Adaptations of Budgerigars

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If you share your life with a budgerigar, also known as a budgie or parakeet, you probably keep him in a cage and occasionally let him out in a closed-off room to enjoy a little flight time. In his native Australia, your budgie's wild cousin might live in a huge flock, migrating seasonally in search of water and food. The adaptations of budgerigars in captivity are such that their lives have little in common with the wild variety.

Budgerigar Life Span

Wild budgies might live as long as 15 years in their natural environment, but that's the exception. Most live only three or four years, victims of predators ranging from snakes to humans. Domestic budgies can live as long as 21 years, although the average life span is between five and 10 years. You can help your budgie live longer by ensuring he receives a healthy diet and regular exercise. Although your bird can't live in a large flock, budgies are social creatures and do best with parakeet companions.

Dietary Adaptations

Wild budgies live on grass seeds, along with insects and berries and fruits in season. Foraging takes place on the ground, with the birds removing seed hulls before consumption. Budgerigars require a great deal of water, so wild flocks stay near water sources. Domestic budgies typically eat commercial parakeet feed, designed to meet the bird's nutritional needs. Wild budgies trim their beaks by chewing on wood. Provide your budgie with a cuttlebone or wooden toys for his chewing needs.

Reproductive Adaptations

In the wild, budgies breed between June and September -- wintertime in their native Australia. Birds can reproduce about the age of 6 months, breeding in colonies. Nests are generally in large trees, relatively close to each other. While wild budgies lay between five and six eggs, the number for captive birds ranges between four and eight. Domestic birds lay their eggs in nest boxes inside their cage. Approximately three weeks after laying, hatchlings emerge from the eggs. In the wild, chicks are weaned and out of the nest between the ages of 6 and 8 weeks. Domestic chicks take somewhat longer to wean.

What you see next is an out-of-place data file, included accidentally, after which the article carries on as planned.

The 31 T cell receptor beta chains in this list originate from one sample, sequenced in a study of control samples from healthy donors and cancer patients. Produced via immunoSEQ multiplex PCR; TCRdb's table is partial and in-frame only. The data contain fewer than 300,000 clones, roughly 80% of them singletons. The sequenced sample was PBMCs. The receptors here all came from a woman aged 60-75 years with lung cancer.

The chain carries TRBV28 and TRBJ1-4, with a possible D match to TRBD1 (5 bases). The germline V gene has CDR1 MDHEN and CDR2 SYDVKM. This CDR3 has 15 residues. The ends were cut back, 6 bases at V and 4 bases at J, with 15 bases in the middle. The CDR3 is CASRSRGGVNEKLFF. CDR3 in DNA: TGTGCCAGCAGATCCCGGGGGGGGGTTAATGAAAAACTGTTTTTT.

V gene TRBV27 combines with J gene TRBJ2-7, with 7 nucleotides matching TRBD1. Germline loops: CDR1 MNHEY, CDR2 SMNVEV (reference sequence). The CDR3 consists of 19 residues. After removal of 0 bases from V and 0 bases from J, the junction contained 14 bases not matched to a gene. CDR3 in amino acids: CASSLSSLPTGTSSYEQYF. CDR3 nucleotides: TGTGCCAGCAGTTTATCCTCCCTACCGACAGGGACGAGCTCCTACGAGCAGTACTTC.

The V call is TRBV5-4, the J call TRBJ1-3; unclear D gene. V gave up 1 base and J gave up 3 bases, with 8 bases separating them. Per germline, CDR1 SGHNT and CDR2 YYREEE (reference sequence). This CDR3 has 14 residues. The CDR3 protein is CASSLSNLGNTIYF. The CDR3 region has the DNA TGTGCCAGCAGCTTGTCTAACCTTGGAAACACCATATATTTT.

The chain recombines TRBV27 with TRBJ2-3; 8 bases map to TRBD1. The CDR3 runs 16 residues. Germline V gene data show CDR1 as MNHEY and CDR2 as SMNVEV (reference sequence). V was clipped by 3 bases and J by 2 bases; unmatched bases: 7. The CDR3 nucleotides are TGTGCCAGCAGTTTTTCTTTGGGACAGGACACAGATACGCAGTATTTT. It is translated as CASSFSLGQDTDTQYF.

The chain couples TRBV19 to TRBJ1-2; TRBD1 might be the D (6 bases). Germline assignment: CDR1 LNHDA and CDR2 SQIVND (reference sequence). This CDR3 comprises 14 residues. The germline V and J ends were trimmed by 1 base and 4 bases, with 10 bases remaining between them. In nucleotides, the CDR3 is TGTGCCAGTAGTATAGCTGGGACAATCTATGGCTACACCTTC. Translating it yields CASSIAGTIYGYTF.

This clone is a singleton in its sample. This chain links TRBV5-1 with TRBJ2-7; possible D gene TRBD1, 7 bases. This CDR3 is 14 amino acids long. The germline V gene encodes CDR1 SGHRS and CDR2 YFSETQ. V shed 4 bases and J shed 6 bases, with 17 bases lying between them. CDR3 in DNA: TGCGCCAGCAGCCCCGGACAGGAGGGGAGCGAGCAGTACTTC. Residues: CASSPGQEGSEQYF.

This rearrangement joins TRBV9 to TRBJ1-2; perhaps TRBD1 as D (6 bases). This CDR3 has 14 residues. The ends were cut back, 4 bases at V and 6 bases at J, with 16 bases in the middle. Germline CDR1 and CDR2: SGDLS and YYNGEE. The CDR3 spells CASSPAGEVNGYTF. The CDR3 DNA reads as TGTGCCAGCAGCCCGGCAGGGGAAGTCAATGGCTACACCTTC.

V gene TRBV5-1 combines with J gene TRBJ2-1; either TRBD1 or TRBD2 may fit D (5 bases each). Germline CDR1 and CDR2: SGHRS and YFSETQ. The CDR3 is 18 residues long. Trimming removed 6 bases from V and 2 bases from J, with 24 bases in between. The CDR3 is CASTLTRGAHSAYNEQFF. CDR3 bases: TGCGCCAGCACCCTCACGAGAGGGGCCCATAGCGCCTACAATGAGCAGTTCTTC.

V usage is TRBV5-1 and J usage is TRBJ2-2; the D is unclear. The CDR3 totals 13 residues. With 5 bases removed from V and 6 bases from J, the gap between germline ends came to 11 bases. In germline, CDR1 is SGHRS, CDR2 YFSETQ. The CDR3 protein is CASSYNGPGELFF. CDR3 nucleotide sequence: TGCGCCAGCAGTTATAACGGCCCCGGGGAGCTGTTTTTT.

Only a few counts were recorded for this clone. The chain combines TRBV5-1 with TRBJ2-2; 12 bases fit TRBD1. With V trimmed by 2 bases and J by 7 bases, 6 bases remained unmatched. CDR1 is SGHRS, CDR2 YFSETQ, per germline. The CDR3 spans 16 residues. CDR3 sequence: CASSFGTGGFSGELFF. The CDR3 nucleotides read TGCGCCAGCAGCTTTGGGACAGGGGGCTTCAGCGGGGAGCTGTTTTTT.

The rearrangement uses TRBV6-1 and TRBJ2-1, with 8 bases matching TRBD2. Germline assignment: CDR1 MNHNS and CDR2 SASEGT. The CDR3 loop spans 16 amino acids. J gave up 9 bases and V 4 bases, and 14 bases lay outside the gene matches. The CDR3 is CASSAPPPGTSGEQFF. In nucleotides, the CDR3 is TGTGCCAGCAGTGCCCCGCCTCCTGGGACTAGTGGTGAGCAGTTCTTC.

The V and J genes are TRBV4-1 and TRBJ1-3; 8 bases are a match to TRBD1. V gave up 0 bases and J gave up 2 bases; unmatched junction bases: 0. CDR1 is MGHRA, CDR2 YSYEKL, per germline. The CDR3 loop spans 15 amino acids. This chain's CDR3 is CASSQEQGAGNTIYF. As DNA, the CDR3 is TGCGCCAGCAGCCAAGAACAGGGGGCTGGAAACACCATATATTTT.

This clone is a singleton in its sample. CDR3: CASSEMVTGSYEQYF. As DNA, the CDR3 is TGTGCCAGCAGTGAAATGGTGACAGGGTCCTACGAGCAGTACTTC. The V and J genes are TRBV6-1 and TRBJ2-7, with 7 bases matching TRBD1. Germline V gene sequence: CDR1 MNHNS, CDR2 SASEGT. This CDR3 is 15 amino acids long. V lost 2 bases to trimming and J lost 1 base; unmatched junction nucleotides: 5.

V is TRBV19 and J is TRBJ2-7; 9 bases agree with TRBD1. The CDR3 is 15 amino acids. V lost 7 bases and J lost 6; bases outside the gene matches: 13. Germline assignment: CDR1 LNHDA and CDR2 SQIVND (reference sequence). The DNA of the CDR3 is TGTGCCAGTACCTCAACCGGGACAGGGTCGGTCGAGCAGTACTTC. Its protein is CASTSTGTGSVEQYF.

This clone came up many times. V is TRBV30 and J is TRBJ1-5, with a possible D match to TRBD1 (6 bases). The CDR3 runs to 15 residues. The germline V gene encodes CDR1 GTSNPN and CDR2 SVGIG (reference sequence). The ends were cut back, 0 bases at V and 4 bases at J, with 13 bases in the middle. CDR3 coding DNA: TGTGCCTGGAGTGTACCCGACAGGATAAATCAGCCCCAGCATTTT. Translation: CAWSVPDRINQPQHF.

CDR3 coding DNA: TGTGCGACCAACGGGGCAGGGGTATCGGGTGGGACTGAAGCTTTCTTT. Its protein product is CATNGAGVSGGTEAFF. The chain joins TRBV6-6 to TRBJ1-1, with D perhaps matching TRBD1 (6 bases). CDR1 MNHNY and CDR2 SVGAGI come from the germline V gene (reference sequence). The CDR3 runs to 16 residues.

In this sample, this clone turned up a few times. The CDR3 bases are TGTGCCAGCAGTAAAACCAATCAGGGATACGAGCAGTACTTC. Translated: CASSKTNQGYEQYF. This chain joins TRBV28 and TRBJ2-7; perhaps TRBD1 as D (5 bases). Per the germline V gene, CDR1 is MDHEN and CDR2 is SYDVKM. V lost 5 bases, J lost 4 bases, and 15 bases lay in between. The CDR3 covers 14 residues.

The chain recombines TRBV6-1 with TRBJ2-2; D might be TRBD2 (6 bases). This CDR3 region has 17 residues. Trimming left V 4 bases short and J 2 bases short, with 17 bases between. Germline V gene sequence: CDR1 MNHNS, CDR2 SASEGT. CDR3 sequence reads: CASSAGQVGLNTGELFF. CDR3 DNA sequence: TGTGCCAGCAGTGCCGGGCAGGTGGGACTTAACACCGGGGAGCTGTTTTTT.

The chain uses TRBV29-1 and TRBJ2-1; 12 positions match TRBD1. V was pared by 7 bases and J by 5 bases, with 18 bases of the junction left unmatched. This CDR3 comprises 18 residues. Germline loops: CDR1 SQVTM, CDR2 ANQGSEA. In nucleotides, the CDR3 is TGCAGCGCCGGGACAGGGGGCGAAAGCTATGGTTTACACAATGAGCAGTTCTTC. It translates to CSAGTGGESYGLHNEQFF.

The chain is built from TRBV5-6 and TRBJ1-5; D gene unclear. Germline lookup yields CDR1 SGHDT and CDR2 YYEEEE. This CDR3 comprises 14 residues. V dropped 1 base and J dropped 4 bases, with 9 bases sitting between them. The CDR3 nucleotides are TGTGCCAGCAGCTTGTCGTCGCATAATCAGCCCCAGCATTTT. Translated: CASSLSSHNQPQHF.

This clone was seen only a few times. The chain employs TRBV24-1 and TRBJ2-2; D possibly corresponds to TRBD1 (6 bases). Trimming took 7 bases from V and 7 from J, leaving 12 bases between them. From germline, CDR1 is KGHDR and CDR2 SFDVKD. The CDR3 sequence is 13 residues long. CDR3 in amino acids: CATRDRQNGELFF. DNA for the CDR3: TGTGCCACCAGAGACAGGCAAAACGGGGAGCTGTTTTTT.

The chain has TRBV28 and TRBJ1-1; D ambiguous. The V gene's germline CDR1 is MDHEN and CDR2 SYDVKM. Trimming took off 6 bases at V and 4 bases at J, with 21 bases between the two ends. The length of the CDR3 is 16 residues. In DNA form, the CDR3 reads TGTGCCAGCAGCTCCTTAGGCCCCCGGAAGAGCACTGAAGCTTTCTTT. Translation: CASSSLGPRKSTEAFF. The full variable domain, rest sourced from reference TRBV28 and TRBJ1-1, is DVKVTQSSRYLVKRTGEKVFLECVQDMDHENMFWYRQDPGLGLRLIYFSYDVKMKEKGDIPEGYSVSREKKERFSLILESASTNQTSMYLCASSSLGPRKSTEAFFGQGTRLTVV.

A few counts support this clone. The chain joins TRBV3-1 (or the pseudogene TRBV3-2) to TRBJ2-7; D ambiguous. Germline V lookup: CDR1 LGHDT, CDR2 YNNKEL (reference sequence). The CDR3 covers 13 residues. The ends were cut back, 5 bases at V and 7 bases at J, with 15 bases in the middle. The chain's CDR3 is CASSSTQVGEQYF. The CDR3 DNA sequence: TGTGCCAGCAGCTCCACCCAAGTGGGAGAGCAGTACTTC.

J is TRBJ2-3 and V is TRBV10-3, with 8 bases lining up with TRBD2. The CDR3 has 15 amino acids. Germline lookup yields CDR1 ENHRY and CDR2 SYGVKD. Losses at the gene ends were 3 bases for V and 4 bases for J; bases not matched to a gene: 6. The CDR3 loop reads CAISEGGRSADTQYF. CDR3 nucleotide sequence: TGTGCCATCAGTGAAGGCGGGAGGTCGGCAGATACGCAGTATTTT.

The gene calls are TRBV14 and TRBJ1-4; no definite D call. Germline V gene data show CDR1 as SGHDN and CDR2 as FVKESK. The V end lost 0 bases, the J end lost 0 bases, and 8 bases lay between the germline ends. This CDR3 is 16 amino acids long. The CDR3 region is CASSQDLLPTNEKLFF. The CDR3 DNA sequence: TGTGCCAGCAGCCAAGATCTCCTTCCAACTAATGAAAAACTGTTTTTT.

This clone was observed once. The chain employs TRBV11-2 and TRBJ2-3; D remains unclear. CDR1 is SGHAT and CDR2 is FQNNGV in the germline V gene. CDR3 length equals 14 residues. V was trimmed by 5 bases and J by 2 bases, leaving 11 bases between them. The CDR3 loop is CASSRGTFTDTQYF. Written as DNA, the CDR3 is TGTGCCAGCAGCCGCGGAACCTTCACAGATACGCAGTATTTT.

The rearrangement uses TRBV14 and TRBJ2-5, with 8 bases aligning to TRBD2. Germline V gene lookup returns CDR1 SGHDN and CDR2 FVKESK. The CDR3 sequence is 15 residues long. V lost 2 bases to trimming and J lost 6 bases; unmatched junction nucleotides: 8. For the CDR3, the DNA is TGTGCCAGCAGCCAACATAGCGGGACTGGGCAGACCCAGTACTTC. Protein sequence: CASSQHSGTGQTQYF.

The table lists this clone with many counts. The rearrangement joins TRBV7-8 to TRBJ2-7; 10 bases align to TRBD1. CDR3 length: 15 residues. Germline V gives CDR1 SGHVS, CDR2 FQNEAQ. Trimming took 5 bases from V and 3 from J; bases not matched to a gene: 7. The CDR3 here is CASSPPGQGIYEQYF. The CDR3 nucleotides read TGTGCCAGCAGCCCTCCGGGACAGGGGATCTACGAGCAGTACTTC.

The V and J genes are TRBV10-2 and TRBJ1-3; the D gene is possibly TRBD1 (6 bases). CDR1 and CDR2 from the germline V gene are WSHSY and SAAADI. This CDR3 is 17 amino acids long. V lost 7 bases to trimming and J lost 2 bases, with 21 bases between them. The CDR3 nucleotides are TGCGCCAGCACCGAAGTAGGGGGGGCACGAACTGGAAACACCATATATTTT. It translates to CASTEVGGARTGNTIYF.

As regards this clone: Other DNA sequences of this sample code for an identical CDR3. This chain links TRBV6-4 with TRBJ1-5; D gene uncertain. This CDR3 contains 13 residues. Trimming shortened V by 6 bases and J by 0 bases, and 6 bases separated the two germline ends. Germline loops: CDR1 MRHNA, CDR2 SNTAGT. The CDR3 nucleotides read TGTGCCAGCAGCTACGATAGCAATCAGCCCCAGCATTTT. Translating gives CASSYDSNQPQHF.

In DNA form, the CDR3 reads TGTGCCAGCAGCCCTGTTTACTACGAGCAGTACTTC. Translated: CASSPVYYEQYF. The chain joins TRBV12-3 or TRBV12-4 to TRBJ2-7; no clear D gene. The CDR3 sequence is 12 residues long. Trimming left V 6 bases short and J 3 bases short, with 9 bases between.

Color Changes

Wild budgies are predominately green, with dark markings and striping and blue tail feathers. Breeders have taken advantage of color mutations in the species to produce a variety of shades. There are 32 primary color mutations in budgies, which affect feather color and patterning. The latter includes clearwings, lacewings and greywings. Colors fall into two basic categories. White includes shades of gray and blue; yellow includes green, yellow and grayish-green. With various mutations and dilutions, you can find domestic budgies in shades ranging from cinnamon to violet.

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Author

Jane Meggitt has been a writer for more than 20 years. In addition to reporting for a major newspaper chain, she has been published in "Horse News," "Suburban Classic," "Hoof Beats," "Equine Journal" and other publications. She has a Bachelor of Arts in English from New York University and an Associate of Arts from the American Academy of Dramatics Arts, New York City.